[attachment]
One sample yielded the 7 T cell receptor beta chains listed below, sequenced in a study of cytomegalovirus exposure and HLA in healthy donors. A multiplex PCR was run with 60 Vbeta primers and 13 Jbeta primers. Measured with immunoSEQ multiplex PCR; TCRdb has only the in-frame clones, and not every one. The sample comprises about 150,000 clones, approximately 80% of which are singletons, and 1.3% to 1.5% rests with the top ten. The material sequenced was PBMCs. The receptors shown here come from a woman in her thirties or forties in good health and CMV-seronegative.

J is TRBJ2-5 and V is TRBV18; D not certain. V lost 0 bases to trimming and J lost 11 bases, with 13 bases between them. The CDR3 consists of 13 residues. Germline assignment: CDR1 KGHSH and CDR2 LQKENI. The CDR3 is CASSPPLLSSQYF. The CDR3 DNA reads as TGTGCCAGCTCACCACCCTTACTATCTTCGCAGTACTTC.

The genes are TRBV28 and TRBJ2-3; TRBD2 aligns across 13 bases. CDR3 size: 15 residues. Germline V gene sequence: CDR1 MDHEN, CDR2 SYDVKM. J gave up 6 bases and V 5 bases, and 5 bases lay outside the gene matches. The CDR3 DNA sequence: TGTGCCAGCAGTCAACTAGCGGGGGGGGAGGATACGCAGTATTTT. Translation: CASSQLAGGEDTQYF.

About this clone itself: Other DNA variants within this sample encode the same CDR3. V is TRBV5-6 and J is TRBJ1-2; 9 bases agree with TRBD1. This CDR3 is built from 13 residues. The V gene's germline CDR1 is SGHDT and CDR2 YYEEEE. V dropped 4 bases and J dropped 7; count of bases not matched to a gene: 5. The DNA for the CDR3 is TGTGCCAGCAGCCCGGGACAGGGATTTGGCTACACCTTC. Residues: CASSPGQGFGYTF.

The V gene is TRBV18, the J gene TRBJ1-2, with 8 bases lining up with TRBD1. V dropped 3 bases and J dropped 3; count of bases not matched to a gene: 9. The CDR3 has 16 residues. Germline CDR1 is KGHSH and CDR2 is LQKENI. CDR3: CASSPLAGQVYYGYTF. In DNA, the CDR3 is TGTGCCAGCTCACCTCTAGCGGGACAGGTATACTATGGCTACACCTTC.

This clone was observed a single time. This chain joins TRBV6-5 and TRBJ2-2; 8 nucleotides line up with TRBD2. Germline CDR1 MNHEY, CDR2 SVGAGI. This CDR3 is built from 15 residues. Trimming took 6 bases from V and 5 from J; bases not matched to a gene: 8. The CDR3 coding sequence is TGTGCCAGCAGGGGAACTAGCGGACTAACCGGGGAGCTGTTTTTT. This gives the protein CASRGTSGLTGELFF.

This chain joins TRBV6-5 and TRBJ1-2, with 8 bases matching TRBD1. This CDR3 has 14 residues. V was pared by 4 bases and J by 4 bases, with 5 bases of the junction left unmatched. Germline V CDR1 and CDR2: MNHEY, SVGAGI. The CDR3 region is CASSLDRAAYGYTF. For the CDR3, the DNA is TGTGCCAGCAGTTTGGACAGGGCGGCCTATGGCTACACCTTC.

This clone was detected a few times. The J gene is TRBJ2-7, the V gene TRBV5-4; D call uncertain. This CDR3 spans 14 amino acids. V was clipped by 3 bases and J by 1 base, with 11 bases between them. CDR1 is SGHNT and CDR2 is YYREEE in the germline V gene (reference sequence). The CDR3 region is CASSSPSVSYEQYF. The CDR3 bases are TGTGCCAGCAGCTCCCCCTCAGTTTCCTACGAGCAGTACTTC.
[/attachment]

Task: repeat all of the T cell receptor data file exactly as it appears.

One sample yielded the 7 T cell receptor beta chains listed below, sequenced in a study of cytomegalovirus exposure and HLA in healthy donors. A multiplex PCR was run with 60 Vbeta primers and 13 Jbeta primers. Measured with immunoSEQ multiplex PCR; TCRdb has only the in-frame clones, and not every one. The sample comprises about 150,000 clones, approximately 80% of which are singletons, and 1.3% to 1.5% rests with the top ten. The material sequenced was PBMCs. The receptors shown here come from a woman in her thirties or forties in good health and CMV-seronegative.

J is TRBJ2-5 and V is TRBV18; D not certain. V lost 0 bases to trimming and J lost 11 bases, with 13 bases between them. The CDR3 consists of 13 residues. Germline assignment: CDR1 KGHSH and CDR2 LQKENI. The CDR3 is CASSPPLLSSQYF. The CDR3 DNA reads as TGTGCCAGCTCACCACCCTTACTATCTTCGCAGTACTTC.

The genes are TRBV28 and TRBJ2-3; TRBD2 aligns across 13 bases. CDR3 size: 15 residues. Germline V gene sequence: CDR1 MDHEN, CDR2 SYDVKM. J gave up 6 bases and V 5 bases, and 5 bases lay outside the gene matches. The CDR3 DNA sequence: TGTGCCAGCAGTCAACTAGCGGGGGGGGAGGATACGCAGTATTTT. Translation: CASSQLAGGEDTQYF.

About this clone itself: Other DNA variants within this sample encode the same CDR3. V is TRBV5-6 and J is TRBJ1-2; 9 bases agree with TRBD1. This CDR3 is built from 13 residues. The V gene's germline CDR1 is SGHDT and CDR2 YYEEEE. V dropped 4 bases and J dropped 7; count of bases not matched to a gene: 5. The DNA for the CDR3 is TGTGCCAGCAGCCCGGGACAGGGATTTGGCTACACCTTC. Residues: CASSPGQGFGYTF.

The V gene is TRBV18, the J gene TRBJ1-2, with 8 bases lining up with TRBD1. V dropped 3 bases and J dropped 3; count of bases not matched to a gene: 9. The CDR3 has 16 residues. Germline CDR1 is KGHSH and CDR2 is LQKENI. CDR3: CASSPLAGQVYYGYTF. In DNA, the CDR3 is TGTGCCAGCTCACCTCTAGCGGGACAGGTATACTATGGCTACACCTTC.

This clone was observed a single time. This chain joins TRBV6-5 and TRBJ2-2; 8 nucleotides line up with TRBD2. Germline CDR1 MNHEY, CDR2 SVGAGI. This CDR3 is built from 15 residues. Trimming took 6 bases from V and 5 from J; bases not matched to a gene: 8. The CDR3 coding sequence is TGTGCCAGCAGGGGAACTAGCGGACTAACCGGGGAGCTGTTTTTT. This gives the protein CASRGTSGLTGELFF.

This chain joins TRBV6-5 and TRBJ1-2, with 8 bases matching TRBD1. This CDR3 has 14 residues. V was pared by 4 bases and J by 4 bases, with 5 bases of the junction left unmatched. Germline V CDR1 and CDR2: MNHEY, SVGAGI. The CDR3 region is CASSLDRAAYGYTF. For the CDR3, the DNA is TGTGCCAGCAGTTTGGACAGGGCGGCCTATGGCTACACCTTC.

This clone was detected a few times. The J gene is TRBJ2-7, the V gene TRBV5-4; D call uncertain. This CDR3 spans 14 amino acids. V was clipped by 3 bases and J by 1 base, with 11 bases between them. CDR1 is SGHNT and CDR2 is YYREEE in the germline V gene (reference sequence). The CDR3 region is CASSSPSVSYEQYF. The CDR3 bases are TGTGCCAGCAGCTCCCCCTCAGTTTCCTACGAGCAGTACTTC.